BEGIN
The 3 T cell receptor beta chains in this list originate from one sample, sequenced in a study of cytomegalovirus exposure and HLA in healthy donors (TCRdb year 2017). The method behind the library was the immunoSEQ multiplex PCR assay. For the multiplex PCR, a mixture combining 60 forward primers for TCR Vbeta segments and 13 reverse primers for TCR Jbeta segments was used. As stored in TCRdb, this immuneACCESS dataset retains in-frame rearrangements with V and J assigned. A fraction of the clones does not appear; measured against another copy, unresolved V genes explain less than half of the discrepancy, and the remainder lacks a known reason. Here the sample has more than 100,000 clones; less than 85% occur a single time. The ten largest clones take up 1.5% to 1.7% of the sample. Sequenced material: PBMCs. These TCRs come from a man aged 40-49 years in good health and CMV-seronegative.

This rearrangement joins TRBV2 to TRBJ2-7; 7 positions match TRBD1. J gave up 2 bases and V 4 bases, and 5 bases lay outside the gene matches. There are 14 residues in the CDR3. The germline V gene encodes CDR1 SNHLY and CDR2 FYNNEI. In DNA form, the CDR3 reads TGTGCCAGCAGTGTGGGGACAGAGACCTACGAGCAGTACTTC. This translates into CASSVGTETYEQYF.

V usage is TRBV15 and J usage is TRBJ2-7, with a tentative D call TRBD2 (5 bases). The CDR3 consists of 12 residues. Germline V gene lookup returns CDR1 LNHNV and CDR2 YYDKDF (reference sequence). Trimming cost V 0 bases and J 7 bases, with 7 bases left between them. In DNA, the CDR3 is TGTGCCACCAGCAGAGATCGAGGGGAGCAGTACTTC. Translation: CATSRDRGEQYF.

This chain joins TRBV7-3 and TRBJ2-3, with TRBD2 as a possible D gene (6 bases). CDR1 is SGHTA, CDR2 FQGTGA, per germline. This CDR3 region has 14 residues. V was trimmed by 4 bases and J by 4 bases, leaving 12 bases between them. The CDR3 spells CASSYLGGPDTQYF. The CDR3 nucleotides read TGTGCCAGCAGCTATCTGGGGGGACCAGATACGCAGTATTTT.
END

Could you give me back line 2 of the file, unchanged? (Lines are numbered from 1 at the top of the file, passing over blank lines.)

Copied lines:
This rearrangement joins TRBV2 to TRBJ2-7; 7 positions match TRBD1. J gave up 2 bases and V 4 bases, and 5 bases lay outside the gene matches. There are 14 residues in the CDR3. The germline V gene encodes CDR1 SNHLY and CDR2 FYNNEI. In DNA form, the CDR3 reads TGTGCCAGCAGTGTGGGGACAGAGACCTACGAGCAGTACTTC. This translates into CASSVGTETYEQYF.